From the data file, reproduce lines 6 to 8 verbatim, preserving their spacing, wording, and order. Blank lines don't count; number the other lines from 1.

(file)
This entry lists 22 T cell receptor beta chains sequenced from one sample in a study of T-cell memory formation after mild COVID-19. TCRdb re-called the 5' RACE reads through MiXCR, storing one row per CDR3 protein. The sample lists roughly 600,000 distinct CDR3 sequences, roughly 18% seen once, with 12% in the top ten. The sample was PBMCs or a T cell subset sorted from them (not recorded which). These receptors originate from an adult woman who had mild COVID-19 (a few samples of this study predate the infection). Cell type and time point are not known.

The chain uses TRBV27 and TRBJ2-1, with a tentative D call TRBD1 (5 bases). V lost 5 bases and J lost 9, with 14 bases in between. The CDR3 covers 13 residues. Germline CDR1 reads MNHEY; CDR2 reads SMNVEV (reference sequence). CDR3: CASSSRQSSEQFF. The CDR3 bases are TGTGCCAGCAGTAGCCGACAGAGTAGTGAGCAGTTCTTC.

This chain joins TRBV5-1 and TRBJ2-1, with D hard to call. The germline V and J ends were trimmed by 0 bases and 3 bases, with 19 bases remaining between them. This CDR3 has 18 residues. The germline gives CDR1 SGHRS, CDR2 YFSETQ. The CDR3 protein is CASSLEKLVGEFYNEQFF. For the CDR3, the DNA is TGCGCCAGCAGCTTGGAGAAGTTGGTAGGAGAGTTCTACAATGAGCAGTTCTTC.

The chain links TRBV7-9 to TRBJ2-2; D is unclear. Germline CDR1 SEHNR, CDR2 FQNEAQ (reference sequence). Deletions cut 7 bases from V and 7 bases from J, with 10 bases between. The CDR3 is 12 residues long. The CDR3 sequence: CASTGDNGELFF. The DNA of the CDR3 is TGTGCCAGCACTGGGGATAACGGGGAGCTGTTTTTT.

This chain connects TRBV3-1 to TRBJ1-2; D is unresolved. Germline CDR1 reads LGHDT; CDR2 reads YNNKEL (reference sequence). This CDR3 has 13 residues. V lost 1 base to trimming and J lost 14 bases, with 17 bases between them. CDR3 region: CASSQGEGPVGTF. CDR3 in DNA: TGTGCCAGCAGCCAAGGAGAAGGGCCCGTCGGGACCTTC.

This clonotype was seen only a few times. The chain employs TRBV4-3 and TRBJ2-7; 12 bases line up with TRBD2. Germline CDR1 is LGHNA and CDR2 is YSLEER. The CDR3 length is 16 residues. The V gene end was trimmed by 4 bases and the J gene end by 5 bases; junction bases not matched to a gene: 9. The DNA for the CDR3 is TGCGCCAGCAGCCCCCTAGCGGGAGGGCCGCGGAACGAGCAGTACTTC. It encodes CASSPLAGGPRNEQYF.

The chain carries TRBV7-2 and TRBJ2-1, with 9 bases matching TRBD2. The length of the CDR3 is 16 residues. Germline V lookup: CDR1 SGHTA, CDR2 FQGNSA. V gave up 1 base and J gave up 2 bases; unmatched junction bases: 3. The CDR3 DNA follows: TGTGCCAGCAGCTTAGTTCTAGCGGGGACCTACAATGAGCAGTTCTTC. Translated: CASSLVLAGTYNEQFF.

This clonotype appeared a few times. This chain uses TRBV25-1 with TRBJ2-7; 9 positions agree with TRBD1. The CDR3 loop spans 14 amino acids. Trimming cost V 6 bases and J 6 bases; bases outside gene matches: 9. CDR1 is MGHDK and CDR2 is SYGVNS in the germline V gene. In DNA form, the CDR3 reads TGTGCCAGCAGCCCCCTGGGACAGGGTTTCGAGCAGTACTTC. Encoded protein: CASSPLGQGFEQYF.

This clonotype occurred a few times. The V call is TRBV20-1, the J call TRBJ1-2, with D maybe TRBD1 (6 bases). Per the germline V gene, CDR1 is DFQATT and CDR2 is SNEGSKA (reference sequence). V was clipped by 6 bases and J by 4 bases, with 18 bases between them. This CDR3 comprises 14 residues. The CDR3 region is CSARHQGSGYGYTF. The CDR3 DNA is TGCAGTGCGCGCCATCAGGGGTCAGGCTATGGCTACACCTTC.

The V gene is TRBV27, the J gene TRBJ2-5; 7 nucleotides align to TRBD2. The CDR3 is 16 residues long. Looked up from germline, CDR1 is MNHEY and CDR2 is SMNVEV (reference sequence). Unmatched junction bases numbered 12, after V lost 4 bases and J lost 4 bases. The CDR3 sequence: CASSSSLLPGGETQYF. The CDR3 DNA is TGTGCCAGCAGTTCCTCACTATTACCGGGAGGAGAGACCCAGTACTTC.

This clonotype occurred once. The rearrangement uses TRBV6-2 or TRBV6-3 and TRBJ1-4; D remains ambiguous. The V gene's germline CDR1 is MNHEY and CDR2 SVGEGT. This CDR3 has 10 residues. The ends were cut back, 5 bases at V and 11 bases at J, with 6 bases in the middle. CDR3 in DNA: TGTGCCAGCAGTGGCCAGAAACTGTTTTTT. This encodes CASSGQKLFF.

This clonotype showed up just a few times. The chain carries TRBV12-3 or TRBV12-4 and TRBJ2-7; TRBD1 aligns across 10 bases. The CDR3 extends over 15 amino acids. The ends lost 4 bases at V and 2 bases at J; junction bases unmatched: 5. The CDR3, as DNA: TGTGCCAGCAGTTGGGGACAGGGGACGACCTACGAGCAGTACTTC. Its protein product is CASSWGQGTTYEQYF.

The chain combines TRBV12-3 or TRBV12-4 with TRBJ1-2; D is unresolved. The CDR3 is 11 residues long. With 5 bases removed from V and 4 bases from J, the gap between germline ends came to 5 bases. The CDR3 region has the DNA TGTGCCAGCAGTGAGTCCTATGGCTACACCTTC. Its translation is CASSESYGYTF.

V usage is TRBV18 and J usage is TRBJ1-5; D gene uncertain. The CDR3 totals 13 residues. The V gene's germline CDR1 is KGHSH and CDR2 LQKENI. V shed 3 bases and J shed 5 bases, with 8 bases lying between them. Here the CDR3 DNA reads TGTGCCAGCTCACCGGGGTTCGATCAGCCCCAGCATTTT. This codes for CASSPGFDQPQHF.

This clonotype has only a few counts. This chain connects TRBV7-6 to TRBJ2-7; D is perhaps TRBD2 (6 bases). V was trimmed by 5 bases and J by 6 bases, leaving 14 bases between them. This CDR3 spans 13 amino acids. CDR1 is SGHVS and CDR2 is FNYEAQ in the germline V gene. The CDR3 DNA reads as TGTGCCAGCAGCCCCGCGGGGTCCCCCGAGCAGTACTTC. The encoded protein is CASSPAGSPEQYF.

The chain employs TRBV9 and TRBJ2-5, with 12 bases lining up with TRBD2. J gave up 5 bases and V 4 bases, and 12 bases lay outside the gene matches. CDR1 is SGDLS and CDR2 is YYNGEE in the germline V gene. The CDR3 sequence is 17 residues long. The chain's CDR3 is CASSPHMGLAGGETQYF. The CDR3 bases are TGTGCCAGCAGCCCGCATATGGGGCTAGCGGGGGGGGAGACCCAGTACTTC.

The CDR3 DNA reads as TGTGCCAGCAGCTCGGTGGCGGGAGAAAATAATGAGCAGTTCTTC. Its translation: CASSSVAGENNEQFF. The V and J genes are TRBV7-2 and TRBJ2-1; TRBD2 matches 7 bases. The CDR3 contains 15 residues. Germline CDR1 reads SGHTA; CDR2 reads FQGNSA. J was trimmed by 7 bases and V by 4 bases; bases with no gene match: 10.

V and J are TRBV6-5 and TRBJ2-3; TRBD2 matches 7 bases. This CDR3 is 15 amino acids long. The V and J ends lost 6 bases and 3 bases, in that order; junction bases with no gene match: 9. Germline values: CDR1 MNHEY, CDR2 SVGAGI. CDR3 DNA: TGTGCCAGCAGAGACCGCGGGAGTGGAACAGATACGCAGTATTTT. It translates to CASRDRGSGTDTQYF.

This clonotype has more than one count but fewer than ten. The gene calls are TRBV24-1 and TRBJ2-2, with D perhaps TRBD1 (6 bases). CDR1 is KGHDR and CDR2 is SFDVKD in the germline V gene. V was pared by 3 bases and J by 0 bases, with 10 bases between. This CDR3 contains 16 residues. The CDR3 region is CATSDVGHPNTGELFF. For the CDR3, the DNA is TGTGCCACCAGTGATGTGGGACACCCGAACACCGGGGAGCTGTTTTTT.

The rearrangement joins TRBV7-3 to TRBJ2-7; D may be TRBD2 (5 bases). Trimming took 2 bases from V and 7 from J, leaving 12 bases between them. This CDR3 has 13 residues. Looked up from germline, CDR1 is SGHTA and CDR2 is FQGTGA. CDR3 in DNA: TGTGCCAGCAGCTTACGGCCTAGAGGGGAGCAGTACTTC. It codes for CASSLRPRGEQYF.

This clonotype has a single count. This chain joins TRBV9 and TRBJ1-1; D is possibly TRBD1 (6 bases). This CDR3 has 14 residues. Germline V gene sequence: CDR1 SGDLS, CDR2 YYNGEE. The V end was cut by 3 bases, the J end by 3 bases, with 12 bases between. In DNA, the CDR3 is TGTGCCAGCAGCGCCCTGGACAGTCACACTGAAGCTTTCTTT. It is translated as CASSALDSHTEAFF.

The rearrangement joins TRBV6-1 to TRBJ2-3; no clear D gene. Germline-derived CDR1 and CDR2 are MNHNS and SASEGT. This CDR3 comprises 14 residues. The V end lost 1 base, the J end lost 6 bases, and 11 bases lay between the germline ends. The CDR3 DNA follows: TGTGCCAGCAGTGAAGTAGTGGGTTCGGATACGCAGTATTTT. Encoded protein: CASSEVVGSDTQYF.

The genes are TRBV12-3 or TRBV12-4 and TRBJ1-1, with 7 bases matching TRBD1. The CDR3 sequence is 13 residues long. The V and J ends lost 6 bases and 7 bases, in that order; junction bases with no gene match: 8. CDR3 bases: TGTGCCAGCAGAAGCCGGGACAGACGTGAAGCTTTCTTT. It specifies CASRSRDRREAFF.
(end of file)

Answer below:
This clonotype was seen only a few times. The chain employs TRBV4-3 and TRBJ2-7; 12 bases line up with TRBD2. Germline CDR1 is LGHNA and CDR2 is YSLEER. The CDR3 length is 16 residues. The V gene end was trimmed by 4 bases and the J gene end by 5 bases; junction bases not matched to a gene: 9. The DNA for the CDR3 is TGCGCCAGCAGCCCCCTAGCGGGAGGGCCGCGGAACGAGCAGTACTTC. It encodes CASSPLAGGPRNEQYF.

The chain carries TRBV7-2 and TRBJ2-1, with 9 bases matching TRBD2. The length of the CDR3 is 16 residues. Germline V lookup: CDR1 SGHTA, CDR2 FQGNSA. V gave up 1 base and J gave up 2 bases; unmatched junction bases: 3. The CDR3 DNA follows: TGTGCCAGCAGCTTAGTTCTAGCGGGGACCTACAATGAGCAGTTCTTC. Translated: CASSLVLAGTYNEQFF.

This clonotype appeared a few times. This chain uses TRBV25-1 with TRBJ2-7; 9 positions agree with TRBD1. The CDR3 loop spans 14 amino acids. Trimming cost V 6 bases and J 6 bases; bases outside gene matches: 9. CDR1 is MGHDK and CDR2 is SYGVNS in the germline V gene. In DNA form, the CDR3 reads TGTGCCAGCAGCCCCCTGGGACAGGGTTTCGAGCAGTACTTC. Encoded protein: CASSPLGQGFEQYF.